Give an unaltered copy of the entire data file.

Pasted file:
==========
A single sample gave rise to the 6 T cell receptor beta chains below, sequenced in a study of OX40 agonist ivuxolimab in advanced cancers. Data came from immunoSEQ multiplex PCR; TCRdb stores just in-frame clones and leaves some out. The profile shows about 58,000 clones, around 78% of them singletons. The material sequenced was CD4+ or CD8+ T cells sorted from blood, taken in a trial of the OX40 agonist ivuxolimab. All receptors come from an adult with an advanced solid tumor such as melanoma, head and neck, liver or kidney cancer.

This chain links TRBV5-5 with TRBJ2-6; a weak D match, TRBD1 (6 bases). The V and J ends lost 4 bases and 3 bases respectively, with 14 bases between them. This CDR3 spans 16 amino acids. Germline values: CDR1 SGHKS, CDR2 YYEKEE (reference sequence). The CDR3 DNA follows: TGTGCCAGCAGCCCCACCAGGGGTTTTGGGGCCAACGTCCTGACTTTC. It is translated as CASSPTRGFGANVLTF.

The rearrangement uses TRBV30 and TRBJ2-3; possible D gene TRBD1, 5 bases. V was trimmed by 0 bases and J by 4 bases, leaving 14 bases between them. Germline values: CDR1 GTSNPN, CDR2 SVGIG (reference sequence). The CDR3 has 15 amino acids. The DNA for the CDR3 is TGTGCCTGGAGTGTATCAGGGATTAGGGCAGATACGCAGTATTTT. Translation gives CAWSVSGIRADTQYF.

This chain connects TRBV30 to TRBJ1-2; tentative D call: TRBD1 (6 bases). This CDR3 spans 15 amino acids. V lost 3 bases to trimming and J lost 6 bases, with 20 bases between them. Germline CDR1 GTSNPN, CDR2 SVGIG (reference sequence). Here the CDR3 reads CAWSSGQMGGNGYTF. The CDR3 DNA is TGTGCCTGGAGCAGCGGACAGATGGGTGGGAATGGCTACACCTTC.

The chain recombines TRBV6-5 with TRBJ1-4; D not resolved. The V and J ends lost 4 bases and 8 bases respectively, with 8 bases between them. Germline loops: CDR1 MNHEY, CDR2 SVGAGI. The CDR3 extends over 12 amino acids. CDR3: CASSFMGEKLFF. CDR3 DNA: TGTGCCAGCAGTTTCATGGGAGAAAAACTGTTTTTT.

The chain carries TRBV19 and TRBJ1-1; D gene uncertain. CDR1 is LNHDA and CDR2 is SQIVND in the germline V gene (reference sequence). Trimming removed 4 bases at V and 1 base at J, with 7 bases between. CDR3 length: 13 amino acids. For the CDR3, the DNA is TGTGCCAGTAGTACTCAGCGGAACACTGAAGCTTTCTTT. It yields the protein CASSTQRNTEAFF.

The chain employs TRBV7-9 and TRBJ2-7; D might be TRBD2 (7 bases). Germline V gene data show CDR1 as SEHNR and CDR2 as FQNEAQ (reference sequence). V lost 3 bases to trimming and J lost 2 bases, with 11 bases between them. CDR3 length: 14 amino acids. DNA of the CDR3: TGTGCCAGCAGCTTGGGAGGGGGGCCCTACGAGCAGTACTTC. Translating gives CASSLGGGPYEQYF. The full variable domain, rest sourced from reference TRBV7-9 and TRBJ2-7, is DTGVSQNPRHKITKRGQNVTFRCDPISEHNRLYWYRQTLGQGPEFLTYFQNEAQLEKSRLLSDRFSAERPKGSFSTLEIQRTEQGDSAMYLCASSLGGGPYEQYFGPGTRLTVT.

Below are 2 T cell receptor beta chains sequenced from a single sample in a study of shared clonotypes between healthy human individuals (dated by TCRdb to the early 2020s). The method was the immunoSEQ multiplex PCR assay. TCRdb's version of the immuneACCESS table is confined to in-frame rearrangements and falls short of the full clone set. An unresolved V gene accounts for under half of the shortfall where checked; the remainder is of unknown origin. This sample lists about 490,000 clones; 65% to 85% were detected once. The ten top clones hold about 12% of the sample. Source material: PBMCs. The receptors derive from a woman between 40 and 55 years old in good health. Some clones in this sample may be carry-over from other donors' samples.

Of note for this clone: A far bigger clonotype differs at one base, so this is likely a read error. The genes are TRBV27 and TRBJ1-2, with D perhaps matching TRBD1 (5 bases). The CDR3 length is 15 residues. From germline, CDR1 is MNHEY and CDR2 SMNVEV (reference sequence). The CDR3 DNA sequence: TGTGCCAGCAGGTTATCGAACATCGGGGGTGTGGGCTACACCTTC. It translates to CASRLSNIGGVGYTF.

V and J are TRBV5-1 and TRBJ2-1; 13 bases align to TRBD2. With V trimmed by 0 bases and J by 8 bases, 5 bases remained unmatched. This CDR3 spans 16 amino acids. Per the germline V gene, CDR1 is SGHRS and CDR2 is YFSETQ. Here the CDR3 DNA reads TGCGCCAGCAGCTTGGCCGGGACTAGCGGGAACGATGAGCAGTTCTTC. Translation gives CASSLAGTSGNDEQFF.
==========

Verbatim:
A single sample gave rise to the 6 T cell receptor beta chains below, sequenced in a study of OX40 agonist ivuxolimab in advanced cancers. Data came from immunoSEQ multiplex PCR; TCRdb stores just in-frame clones and leaves some out. The profile shows about 58,000 clones, around 78% of them singletons. The material sequenced was CD4+ or CD8+ T cells sorted from blood, taken in a trial of the OX40 agonist ivuxolimab. All receptors come from an adult with an advanced solid tumor such as melanoma, head and neck, liver or kidney cancer.

This chain links TRBV5-5 with TRBJ2-6; a weak D match, TRBD1 (6 bases). The V and J ends lost 4 bases and 3 bases respectively, with 14 bases between them. This CDR3 spans 16 amino acids. Germline values: CDR1 SGHKS, CDR2 YYEKEE (reference sequence). The CDR3 DNA follows: TGTGCCAGCAGCCCCACCAGGGGTTTTGGGGCCAACGTCCTGACTTTC. It is translated as CASSPTRGFGANVLTF.

The rearrangement uses TRBV30 and TRBJ2-3; possible D gene TRBD1, 5 bases. V was trimmed by 0 bases and J by 4 bases, leaving 14 bases between them. Germline values: CDR1 GTSNPN, CDR2 SVGIG (reference sequence). The CDR3 has 15 amino acids. The DNA for the CDR3 is TGTGCCTGGAGTGTATCAGGGATTAGGGCAGATACGCAGTATTTT. Translation gives CAWSVSGIRADTQYF.

This chain connects TRBV30 to TRBJ1-2; tentative D call: TRBD1 (6 bases). This CDR3 spans 15 amino acids. V lost 3 bases to trimming and J lost 6 bases, with 20 bases between them. Germline CDR1 GTSNPN, CDR2 SVGIG (reference sequence). Here the CDR3 reads CAWSSGQMGGNGYTF. The CDR3 DNA is TGTGCCTGGAGCAGCGGACAGATGGGTGGGAATGGCTACACCTTC.

The chain recombines TRBV6-5 with TRBJ1-4; D not resolved. The V and J ends lost 4 bases and 8 bases respectively, with 8 bases between them. Germline loops: CDR1 MNHEY, CDR2 SVGAGI. The CDR3 extends over 12 amino acids. CDR3: CASSFMGEKLFF. CDR3 DNA: TGTGCCAGCAGTTTCATGGGAGAAAAACTGTTTTTT.

The chain carries TRBV19 and TRBJ1-1; D gene uncertain. CDR1 is LNHDA and CDR2 is SQIVND in the germline V gene (reference sequence). Trimming removed 4 bases at V and 1 base at J, with 7 bases between. CDR3 length: 13 amino acids. For the CDR3, the DNA is TGTGCCAGTAGTACTCAGCGGAACACTGAAGCTTTCTTT. It yields the protein CASSTQRNTEAFF.

The chain employs TRBV7-9 and TRBJ2-7; D might be TRBD2 (7 bases). Germline V gene data show CDR1 as SEHNR and CDR2 as FQNEAQ (reference sequence). V lost 3 bases to trimming and J lost 2 bases, with 11 bases between them. CDR3 length: 14 amino acids. DNA of the CDR3: TGTGCCAGCAGCTTGGGAGGGGGGCCCTACGAGCAGTACTTC. Translating gives CASSLGGGPYEQYF. The full variable domain, rest sourced from reference TRBV7-9 and TRBJ2-7, is DTGVSQNPRHKITKRGQNVTFRCDPISEHNRLYWYRQTLGQGPEFLTYFQNEAQLEKSRLLSDRFSAERPKGSFSTLEIQRTEQGDSAMYLCASSLGGGPYEQYFGPGTRLTVT.

Below are 2 T cell receptor beta chains sequenced from a single sample in a study of shared clonotypes between healthy human individuals (dated by TCRdb to the early 2020s). The method was the immunoSEQ multiplex PCR assay. TCRdb's version of the immuneACCESS table is confined to in-frame rearrangements and falls short of the full clone set. An unresolved V gene accounts for under half of the shortfall where checked; the remainder is of unknown origin. This sample lists about 490,000 clones; 65% to 85% were detected once. The ten top clones hold about 12% of the sample. Source material: PBMCs. The receptors derive from a woman between 40 and 55 years old in good health. Some clones in this sample may be carry-over from other donors' samples.

Of note for this clone: A far bigger clonotype differs at one base, so this is likely a read error. The genes are TRBV27 and TRBJ1-2, with D perhaps matching TRBD1 (5 bases). The CDR3 length is 15 residues. From germline, CDR1 is MNHEY and CDR2 SMNVEV (reference sequence). The CDR3 DNA sequence: TGTGCCAGCAGGTTATCGAACATCGGGGGTGTGGGCTACACCTTC. It translates to CASRLSNIGGVGYTF.

V and J are TRBV5-1 and TRBJ2-1; 13 bases align to TRBD2. With V trimmed by 0 bases and J by 8 bases, 5 bases remained unmatched. This CDR3 spans 16 amino acids. Per the germline V gene, CDR1 is SGHRS and CDR2 is YFSETQ. Here the CDR3 DNA reads TGCGCCAGCAGCTTGGCCGGGACTAGCGGGAACGATGAGCAGTTCTTC. Translation gives CASSLAGTSGNDEQFF.